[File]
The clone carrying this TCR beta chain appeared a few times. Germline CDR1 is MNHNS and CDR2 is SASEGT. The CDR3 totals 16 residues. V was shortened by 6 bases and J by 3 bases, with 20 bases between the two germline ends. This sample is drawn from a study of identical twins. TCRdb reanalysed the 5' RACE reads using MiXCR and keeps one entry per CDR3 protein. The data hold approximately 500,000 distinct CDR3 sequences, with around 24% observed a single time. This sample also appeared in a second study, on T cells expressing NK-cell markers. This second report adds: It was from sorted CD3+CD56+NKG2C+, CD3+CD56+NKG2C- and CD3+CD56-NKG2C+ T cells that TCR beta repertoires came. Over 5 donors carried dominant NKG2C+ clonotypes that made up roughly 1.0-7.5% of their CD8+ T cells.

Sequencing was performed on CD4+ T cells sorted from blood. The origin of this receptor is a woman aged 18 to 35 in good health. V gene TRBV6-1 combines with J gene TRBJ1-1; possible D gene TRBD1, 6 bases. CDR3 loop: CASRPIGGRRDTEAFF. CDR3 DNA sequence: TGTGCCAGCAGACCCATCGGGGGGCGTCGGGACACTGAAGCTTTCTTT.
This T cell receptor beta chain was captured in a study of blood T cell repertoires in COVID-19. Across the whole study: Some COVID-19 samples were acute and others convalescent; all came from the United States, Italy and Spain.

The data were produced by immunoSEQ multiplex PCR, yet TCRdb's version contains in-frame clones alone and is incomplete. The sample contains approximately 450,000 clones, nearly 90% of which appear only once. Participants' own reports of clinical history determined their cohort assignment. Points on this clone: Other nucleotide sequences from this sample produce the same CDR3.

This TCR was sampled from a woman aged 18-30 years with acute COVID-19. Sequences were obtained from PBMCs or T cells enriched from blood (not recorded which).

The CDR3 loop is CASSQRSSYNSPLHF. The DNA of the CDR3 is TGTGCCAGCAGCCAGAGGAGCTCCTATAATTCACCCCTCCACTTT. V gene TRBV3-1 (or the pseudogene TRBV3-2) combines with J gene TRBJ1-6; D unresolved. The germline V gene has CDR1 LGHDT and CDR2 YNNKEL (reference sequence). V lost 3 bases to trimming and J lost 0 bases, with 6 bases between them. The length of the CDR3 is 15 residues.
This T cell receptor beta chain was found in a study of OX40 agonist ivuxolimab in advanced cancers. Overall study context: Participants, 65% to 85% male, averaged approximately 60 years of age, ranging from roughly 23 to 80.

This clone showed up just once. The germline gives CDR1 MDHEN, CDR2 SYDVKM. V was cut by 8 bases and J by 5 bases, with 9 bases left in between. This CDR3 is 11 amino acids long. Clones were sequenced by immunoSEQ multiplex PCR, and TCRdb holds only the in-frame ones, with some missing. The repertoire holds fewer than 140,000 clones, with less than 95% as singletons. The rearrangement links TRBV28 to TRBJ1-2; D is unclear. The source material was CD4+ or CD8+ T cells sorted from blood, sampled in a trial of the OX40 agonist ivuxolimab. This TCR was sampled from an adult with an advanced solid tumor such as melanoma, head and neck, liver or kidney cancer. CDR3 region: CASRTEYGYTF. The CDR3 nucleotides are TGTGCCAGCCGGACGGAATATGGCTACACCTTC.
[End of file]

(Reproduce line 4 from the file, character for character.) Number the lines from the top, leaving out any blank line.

The data were produced by immunoSEQ multiplex PCR, yet TCRdb's version contains in-frame clones alone and is incomplete. The sample contains approximately 450,000 clones, nearly 90% of which appear only once. Participants' own reports of clinical history determined their cohort assignment. Points on this clone: Other nucleotide sequences from this sample produce the same CDR3.